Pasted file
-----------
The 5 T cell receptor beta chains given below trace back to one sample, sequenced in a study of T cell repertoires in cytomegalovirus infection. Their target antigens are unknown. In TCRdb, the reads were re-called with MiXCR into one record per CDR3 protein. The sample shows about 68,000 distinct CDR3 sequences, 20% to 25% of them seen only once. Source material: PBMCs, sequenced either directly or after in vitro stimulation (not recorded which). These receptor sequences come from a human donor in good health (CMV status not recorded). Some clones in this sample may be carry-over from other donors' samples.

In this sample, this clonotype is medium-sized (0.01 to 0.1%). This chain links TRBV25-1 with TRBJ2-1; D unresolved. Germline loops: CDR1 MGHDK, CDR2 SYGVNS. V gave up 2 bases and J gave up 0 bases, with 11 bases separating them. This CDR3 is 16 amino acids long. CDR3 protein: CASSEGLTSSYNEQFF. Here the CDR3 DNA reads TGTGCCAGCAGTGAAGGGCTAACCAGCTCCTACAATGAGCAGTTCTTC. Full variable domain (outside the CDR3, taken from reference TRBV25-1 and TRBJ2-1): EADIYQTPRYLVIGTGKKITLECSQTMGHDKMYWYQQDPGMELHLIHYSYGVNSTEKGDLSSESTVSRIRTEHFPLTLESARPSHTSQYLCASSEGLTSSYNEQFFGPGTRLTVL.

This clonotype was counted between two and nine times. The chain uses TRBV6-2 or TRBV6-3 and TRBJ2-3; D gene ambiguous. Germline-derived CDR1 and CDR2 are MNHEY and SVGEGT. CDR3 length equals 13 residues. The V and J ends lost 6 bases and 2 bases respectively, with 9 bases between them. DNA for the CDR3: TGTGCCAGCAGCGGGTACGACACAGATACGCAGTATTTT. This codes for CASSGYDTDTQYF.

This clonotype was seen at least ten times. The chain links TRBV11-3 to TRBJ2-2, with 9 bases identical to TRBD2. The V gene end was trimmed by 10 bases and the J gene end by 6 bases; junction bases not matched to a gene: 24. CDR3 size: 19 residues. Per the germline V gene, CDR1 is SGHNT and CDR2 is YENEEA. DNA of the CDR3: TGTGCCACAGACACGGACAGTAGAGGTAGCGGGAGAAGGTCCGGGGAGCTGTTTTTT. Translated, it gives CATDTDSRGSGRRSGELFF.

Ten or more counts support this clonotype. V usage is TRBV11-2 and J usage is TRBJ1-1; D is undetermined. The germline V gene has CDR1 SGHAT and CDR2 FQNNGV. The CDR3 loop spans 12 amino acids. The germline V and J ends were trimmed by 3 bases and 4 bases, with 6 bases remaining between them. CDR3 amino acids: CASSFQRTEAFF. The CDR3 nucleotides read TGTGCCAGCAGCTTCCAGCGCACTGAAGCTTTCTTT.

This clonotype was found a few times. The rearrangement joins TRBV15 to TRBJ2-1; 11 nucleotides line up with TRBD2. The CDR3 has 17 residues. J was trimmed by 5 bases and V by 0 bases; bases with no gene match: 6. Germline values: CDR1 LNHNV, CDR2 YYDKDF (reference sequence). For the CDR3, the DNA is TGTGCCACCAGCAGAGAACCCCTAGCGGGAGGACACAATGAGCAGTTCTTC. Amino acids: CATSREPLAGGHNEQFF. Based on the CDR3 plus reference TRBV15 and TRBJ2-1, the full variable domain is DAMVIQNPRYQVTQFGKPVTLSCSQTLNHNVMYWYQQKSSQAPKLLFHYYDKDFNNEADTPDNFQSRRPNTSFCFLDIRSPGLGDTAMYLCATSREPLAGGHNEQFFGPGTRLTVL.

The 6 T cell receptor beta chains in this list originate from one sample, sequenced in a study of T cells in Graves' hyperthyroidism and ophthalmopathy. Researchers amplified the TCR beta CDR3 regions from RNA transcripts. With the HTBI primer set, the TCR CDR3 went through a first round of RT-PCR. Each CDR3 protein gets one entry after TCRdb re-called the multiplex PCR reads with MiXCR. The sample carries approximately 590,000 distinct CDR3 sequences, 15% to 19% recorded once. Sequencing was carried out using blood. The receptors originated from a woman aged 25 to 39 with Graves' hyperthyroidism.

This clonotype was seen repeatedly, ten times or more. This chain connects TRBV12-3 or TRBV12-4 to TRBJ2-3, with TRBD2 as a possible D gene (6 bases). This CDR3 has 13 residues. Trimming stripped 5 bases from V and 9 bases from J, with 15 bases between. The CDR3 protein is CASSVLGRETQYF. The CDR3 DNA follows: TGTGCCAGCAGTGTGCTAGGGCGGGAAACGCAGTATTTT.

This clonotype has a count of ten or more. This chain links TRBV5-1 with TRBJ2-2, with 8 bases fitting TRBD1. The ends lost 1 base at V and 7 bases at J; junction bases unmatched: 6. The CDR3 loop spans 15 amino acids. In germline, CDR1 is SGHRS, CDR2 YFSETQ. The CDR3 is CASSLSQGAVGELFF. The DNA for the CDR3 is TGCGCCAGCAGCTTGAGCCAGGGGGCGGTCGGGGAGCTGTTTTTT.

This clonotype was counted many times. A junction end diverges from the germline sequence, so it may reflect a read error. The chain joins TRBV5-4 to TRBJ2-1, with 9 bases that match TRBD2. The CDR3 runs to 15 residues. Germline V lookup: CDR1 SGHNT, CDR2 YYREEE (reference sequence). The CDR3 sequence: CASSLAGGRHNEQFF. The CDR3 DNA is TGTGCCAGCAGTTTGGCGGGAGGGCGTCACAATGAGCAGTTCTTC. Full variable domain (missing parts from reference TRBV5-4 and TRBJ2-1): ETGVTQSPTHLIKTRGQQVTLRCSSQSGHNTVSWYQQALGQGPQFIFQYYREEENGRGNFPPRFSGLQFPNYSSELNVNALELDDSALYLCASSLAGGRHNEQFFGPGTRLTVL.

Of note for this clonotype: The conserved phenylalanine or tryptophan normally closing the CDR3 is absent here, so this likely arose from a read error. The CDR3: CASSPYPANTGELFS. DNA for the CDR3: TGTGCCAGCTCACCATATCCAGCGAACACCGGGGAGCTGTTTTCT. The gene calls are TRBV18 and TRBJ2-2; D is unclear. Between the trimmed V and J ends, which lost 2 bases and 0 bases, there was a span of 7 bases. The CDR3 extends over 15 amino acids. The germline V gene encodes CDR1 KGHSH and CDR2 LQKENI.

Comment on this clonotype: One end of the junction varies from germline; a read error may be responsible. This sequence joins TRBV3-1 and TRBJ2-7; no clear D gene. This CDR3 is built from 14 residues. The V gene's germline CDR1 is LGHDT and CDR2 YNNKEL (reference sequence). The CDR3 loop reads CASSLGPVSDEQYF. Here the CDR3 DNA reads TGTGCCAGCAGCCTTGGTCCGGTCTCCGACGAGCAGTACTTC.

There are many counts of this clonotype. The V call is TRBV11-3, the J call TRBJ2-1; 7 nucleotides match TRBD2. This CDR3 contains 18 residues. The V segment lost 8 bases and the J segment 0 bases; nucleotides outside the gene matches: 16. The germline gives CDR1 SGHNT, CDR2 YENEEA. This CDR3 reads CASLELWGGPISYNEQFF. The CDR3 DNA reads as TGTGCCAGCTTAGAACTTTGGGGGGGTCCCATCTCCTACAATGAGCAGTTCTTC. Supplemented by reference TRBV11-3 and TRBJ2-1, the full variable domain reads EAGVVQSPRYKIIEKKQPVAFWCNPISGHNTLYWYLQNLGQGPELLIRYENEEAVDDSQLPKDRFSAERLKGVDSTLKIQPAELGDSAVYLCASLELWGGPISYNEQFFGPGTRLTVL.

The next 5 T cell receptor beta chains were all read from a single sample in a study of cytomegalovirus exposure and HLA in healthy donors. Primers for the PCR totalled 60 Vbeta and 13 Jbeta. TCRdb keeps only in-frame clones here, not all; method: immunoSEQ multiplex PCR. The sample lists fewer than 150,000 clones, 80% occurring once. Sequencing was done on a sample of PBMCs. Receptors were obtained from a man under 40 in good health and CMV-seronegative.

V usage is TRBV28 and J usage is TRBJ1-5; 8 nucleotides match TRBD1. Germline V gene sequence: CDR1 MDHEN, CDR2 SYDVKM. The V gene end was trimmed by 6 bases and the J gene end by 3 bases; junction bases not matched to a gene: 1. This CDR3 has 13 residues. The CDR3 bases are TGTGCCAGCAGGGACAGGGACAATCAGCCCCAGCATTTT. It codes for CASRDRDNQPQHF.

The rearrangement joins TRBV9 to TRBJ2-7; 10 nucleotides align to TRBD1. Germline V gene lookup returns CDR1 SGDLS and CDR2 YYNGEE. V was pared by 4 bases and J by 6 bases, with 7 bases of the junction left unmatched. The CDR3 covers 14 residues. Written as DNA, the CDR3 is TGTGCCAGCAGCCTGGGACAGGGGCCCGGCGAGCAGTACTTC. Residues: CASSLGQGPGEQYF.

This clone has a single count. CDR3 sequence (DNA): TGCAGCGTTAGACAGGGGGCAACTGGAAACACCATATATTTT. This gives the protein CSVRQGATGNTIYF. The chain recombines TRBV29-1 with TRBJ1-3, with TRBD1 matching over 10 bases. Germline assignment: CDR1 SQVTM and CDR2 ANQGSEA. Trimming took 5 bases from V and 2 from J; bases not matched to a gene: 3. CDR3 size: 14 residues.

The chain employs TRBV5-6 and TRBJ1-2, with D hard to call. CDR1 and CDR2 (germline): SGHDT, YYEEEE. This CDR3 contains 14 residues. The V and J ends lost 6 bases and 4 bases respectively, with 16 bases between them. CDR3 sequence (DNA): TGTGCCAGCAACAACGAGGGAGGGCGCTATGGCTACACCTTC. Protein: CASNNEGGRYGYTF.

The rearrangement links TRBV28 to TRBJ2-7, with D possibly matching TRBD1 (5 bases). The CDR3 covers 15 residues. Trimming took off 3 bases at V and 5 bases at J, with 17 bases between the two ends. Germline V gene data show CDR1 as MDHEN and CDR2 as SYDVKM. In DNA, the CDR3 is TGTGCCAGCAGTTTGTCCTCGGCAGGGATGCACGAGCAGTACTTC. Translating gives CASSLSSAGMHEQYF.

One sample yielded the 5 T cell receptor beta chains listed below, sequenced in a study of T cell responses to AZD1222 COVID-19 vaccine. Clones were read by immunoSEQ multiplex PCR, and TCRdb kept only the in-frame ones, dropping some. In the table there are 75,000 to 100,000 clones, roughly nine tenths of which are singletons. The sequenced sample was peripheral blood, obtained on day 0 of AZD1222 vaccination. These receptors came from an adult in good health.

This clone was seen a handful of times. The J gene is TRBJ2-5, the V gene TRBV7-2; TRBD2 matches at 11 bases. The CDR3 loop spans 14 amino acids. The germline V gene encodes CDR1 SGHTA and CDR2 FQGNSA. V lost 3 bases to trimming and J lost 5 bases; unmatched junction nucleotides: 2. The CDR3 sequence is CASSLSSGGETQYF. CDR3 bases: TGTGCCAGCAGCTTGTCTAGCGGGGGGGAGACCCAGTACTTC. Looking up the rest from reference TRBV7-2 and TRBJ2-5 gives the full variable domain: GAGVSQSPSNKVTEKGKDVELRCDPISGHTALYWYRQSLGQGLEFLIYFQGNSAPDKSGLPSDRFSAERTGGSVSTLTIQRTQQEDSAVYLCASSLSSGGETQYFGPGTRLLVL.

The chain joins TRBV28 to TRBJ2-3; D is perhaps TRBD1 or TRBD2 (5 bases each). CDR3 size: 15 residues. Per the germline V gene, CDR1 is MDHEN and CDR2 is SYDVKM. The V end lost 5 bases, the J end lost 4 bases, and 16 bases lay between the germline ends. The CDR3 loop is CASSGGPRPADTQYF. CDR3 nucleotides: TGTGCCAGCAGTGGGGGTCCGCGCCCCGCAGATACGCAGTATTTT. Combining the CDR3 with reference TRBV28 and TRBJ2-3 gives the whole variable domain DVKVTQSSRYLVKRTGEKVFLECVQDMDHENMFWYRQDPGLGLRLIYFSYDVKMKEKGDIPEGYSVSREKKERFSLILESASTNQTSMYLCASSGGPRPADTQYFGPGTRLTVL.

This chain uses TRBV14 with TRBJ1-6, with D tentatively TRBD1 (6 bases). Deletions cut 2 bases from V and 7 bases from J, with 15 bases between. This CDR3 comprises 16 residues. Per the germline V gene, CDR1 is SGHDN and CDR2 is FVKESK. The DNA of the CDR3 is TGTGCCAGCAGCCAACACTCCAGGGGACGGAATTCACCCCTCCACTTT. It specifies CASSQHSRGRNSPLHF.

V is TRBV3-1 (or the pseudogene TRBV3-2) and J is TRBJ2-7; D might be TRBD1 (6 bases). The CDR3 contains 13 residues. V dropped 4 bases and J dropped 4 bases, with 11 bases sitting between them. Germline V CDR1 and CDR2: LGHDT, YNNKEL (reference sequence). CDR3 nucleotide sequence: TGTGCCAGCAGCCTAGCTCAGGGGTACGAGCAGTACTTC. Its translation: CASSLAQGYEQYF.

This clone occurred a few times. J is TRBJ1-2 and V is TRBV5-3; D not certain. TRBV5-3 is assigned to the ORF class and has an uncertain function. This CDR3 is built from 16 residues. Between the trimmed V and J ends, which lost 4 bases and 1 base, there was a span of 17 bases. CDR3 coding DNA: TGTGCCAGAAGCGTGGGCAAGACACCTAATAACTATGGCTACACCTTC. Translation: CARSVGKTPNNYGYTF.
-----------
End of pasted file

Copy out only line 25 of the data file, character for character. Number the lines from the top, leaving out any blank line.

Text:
This clone occurred a few times. J is TRBJ1-2 and V is TRBV5-3; D not certain. TRBV5-3 is assigned to the ORF class and has an uncertain function. This CDR3 is built from 16 residues. Between the trimmed V and J ends, which lost 4 bases and 1 base, there was a span of 17 bases. CDR3 coding DNA: TGTGCCAGAAGCGTGGGCAAGACACCTAATAACTATGGCTACACCTTC. Translation: CARSVGKTPNNYGYTF.